- It is important that you always smile, that you appear to be happy.
- If you feel pain you should not show it, but instead keep it inside.
- And, more generally, in the world there is good and evil, and we are good and they are evil. It is us versus them.
As to direct TV activism, one of the best techniques is to write to corporations and complain about the programs on which they advertise. (Have your children write letters as well.) Our goal is to pressure the corporations themselves to reject violent, salacious and form-ridden programming. Additionally, you should write to the production companies that are responsible for the programs and the networks and stations on which they are broadcast.
An even more impressive means of activism is to reject TV culture entirely. Never watch it: do not own a TV, not even one. Also, a public demonstration of this is to organize a "TV smash." What you do is collect a number of televisions, and then destroy them with sledgehammers in a public place, with banners set up to explain your action. (This originated on university campuses, but another excellent location would be in front of a television network or station.) It is a dramatic act, it makes a point, and it's fun.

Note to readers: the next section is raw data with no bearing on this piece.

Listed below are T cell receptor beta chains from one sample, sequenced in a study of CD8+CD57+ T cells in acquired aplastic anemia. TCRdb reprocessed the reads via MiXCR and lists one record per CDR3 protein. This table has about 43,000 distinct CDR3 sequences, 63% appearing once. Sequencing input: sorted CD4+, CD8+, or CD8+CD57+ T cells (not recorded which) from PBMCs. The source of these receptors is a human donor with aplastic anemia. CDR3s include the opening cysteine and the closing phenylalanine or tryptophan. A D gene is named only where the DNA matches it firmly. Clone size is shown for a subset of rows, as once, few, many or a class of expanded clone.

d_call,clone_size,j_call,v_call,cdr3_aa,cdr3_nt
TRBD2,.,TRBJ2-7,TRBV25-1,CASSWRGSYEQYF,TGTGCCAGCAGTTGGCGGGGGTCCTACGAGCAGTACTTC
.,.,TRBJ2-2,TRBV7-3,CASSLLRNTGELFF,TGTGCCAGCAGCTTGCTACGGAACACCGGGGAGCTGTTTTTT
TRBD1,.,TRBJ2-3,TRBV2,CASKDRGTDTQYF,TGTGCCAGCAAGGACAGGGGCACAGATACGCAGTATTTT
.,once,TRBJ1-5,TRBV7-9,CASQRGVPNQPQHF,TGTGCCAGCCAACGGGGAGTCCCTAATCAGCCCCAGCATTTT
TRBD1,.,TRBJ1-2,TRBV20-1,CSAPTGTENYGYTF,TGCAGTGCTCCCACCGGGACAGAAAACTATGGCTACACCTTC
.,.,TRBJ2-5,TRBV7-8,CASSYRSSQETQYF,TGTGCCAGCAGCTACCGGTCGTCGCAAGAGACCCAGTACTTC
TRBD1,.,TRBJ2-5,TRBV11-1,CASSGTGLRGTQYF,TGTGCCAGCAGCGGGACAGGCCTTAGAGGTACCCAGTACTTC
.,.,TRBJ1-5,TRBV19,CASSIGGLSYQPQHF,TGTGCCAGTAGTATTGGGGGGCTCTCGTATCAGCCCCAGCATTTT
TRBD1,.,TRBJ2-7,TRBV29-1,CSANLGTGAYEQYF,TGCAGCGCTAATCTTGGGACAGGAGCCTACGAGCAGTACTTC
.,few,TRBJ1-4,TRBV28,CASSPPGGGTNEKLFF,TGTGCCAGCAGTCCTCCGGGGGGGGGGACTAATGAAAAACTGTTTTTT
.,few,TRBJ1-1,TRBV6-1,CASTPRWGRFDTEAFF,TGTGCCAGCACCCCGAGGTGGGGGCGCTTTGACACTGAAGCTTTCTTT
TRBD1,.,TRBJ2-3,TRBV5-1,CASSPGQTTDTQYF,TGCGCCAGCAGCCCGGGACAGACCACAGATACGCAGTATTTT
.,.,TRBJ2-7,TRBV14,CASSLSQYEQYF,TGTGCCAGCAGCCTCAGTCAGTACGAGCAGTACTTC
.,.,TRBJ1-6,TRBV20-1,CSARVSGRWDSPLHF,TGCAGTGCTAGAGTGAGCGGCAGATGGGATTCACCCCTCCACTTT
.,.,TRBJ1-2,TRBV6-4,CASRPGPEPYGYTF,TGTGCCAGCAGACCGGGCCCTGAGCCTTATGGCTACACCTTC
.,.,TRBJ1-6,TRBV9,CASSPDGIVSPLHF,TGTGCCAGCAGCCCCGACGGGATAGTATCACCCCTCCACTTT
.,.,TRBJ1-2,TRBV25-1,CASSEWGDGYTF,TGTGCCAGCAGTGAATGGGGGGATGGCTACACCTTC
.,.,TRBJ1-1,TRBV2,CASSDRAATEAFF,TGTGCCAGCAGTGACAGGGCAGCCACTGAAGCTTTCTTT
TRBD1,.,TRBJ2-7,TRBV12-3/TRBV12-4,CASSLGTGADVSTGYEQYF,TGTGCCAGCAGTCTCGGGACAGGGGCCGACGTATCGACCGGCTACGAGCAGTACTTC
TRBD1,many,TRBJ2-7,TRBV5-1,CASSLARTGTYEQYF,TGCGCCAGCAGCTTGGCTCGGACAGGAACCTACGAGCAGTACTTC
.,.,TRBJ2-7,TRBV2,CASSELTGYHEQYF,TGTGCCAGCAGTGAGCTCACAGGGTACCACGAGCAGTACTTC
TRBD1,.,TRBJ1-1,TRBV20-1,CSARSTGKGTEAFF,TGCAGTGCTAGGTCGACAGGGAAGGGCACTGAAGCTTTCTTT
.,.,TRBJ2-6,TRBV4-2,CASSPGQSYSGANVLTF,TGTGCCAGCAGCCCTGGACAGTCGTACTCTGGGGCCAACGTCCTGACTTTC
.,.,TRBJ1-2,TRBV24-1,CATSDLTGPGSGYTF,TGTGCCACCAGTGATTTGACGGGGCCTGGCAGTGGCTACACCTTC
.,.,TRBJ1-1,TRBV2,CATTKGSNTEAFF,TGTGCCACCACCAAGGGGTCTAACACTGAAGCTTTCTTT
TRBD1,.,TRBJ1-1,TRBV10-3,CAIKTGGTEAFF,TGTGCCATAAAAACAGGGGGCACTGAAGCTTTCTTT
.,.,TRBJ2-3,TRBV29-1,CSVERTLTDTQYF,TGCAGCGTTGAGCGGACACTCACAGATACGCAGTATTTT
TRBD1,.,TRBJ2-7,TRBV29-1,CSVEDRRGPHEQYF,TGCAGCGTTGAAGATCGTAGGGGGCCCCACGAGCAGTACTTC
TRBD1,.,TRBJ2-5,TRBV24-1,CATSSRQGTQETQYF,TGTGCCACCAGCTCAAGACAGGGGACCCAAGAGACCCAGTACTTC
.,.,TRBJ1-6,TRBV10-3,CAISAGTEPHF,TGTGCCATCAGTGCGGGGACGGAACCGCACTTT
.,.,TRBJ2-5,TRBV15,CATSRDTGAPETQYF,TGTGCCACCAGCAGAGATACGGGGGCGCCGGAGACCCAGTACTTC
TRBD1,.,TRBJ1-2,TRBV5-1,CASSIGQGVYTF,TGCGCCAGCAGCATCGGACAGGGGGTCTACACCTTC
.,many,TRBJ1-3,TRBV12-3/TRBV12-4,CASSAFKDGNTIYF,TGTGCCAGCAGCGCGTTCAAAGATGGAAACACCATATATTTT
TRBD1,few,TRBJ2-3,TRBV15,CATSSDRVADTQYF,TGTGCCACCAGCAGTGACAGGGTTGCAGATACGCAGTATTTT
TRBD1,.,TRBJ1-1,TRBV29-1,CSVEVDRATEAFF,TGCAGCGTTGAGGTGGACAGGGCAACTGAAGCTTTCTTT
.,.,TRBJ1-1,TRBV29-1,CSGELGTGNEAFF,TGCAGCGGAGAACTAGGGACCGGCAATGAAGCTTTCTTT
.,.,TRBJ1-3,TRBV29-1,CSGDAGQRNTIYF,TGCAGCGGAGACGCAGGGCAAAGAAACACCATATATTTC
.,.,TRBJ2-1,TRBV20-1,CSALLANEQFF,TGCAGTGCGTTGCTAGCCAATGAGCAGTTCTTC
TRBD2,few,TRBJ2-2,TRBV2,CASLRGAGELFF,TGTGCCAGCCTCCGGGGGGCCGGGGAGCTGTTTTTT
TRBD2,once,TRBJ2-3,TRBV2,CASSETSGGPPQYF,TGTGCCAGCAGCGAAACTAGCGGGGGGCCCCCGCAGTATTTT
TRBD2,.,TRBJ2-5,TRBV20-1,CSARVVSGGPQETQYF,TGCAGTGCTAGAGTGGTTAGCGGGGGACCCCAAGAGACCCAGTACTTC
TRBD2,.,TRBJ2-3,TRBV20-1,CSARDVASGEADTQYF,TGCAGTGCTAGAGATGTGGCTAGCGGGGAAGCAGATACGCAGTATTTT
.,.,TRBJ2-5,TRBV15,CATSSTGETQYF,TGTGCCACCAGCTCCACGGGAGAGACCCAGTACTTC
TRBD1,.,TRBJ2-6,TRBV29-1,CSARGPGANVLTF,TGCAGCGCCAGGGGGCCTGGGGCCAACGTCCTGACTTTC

At this point it is appropriate to consider the idea of reform from within: that the media might somehow be persuaded to reform themselves. Unfortunately, given that people in the media are for the most part also slaves to it, this will be a difficult task. And, it is not only a matter of encouraging restraint. For example, actors and actresses, who could gain great publicity for activist causes, are actually in a position where, except for the most famous individuals, they are precluded from doing this: they must avoid any such associations. Also, the competition for parts is so great that it is almost impossible for an actor to discriminate. Virtually no role refusal is permitted. Up and coming actors have enough difficulties "making it," what with "casting couches" and other demands; they are not in a position to speak up and take a principled stance. (As with independent films, this does not extend to actors and actresses whose major goal is artistic excellence, not public fame, but, of course, such people rarely make it into the big films and network shows.)